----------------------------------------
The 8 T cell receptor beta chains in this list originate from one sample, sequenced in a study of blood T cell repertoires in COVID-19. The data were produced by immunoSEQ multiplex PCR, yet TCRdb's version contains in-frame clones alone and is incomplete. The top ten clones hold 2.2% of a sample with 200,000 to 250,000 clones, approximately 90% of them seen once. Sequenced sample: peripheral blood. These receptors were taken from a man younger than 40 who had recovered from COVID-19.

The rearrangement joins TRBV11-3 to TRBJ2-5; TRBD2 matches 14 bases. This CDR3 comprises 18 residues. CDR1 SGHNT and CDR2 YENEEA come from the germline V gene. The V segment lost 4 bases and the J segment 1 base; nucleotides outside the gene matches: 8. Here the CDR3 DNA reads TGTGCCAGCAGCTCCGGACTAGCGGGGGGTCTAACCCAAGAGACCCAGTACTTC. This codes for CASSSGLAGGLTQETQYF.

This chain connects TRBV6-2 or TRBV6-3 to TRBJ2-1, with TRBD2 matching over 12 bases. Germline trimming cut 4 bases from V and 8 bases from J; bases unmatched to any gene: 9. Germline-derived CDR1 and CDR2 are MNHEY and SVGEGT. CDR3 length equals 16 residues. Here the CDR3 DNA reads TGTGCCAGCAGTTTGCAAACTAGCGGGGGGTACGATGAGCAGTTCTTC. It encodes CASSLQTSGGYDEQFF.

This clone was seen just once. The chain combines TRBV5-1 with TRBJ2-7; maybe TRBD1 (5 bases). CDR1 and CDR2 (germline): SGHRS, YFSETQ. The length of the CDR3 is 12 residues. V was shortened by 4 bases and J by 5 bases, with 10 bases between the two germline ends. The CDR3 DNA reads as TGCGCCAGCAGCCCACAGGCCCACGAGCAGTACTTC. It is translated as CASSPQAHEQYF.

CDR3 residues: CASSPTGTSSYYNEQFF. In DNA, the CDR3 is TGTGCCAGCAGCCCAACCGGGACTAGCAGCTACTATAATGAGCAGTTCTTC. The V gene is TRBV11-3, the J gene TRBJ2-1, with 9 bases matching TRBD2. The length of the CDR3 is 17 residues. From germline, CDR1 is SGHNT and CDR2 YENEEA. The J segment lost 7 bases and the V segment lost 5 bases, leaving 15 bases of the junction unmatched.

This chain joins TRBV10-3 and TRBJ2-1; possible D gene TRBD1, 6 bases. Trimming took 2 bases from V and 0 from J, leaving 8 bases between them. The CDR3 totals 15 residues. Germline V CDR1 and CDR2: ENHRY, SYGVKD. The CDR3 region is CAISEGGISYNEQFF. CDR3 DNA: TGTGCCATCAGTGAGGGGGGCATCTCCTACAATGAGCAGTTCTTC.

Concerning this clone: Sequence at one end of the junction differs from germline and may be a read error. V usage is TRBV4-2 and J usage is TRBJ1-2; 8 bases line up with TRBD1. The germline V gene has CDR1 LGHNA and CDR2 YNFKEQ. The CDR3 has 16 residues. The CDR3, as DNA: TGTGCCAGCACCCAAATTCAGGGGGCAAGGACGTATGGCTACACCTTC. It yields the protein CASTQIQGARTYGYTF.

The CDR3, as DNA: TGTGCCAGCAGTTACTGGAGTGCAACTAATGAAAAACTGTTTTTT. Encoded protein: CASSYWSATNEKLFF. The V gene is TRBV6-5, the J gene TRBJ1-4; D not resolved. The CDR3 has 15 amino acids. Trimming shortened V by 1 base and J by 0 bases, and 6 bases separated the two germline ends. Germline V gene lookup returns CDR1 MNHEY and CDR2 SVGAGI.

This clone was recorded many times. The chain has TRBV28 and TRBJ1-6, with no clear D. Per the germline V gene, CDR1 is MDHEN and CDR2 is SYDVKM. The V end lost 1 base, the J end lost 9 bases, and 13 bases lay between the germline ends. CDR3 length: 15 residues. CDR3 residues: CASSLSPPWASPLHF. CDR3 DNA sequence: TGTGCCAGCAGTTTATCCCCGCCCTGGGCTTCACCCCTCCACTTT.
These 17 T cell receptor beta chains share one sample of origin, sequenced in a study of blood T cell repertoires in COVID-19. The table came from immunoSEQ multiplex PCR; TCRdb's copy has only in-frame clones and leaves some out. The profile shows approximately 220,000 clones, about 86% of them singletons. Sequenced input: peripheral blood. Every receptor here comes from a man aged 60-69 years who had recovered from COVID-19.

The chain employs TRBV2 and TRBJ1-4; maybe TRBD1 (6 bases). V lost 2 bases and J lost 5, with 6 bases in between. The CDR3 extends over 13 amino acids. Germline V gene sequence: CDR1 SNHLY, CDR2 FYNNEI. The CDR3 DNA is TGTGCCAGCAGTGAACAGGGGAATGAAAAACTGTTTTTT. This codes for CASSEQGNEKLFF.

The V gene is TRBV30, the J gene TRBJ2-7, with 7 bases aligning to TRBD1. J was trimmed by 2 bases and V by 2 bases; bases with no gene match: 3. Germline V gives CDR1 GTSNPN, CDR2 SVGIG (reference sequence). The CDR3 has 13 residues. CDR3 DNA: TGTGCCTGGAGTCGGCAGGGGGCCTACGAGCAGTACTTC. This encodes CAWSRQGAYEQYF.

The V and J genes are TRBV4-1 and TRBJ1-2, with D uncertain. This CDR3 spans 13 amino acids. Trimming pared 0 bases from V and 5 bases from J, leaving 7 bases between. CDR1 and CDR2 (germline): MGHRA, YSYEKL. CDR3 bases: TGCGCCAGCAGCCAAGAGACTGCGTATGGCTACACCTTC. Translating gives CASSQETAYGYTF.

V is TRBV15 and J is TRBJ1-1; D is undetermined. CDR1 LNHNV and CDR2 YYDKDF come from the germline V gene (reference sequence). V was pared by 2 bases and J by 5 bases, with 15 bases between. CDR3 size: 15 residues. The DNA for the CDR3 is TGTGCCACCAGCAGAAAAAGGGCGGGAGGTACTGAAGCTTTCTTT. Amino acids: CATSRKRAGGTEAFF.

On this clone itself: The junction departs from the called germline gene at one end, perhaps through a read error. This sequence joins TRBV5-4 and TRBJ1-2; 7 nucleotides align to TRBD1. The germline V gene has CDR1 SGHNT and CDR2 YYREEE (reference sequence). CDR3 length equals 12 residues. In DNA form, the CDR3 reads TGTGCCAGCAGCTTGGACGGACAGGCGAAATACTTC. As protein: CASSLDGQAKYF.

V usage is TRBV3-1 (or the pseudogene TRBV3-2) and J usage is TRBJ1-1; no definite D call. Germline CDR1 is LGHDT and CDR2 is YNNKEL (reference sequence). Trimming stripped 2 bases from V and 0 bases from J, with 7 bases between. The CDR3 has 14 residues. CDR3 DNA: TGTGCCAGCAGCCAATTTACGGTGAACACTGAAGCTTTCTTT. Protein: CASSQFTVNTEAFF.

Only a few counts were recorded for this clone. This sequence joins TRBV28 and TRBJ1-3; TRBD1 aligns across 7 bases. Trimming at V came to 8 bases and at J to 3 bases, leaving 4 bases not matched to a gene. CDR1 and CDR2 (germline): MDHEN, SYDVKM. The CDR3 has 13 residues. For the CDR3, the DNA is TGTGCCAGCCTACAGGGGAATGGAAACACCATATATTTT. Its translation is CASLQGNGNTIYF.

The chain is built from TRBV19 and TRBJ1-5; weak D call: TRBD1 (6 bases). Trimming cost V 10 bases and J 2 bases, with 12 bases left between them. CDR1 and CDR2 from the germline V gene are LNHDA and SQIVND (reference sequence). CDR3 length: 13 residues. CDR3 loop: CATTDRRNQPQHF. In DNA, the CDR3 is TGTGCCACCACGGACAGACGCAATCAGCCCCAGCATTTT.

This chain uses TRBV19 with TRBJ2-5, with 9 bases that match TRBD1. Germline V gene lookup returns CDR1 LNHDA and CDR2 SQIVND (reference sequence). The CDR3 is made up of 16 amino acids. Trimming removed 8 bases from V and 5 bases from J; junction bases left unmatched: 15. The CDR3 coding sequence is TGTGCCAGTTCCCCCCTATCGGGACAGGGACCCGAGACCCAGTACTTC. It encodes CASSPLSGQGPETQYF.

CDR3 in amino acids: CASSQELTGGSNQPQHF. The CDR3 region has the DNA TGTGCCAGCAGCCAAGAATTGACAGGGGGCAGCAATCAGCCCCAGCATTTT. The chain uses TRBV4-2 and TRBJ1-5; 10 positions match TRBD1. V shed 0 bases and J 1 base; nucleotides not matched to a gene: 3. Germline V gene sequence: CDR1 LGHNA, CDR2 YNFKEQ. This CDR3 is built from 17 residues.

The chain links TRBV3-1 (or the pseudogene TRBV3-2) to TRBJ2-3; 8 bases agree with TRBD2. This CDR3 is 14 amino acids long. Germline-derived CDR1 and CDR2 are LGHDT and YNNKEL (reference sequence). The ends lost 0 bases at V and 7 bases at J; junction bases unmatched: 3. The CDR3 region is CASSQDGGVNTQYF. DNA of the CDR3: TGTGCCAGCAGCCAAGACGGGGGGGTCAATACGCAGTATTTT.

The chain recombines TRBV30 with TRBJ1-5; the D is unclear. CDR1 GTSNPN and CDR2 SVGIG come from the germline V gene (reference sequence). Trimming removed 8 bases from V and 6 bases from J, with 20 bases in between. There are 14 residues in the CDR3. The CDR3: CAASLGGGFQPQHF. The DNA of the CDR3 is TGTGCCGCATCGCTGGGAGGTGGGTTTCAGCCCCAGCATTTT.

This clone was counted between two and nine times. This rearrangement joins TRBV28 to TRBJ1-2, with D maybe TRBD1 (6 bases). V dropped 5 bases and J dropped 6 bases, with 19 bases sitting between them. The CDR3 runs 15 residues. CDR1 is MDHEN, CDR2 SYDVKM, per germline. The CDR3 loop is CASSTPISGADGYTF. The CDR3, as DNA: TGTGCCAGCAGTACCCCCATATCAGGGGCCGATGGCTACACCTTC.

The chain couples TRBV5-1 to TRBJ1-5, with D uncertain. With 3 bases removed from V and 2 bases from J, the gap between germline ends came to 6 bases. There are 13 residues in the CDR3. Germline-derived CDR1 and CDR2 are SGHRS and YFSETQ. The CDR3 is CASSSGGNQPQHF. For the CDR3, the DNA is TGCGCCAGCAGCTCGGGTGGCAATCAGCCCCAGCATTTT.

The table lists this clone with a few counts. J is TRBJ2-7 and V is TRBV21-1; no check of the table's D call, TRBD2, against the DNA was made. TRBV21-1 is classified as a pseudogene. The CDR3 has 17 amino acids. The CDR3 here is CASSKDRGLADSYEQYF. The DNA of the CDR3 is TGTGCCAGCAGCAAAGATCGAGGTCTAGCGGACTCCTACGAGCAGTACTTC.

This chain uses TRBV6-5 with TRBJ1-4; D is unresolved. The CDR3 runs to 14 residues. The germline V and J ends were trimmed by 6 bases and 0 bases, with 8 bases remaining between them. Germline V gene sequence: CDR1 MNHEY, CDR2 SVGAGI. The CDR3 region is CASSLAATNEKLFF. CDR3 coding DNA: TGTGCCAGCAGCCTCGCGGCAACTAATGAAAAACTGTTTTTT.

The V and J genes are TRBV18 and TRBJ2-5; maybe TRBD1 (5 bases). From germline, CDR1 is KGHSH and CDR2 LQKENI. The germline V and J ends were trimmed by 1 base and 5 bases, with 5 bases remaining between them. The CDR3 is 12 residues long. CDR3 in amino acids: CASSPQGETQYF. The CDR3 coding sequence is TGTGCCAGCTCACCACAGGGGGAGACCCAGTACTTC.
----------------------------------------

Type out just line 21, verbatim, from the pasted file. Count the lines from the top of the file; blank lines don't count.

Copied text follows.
The chain links TRBV3-1 (or the pseudogene TRBV3-2) to TRBJ2-3; 8 bases agree with TRBD2. This CDR3 is 14 amino acids long. Germline-derived CDR1 and CDR2 are LGHDT and YNNKEL (reference sequence). The ends lost 0 bases at V and 7 bases at J; junction bases unmatched: 3. The CDR3 region is CASSQDGGVNTQYF. DNA of the CDR3: TGTGCCAGCAGCCAAGACGGGGGGGTCAATACGCAGTATTTT.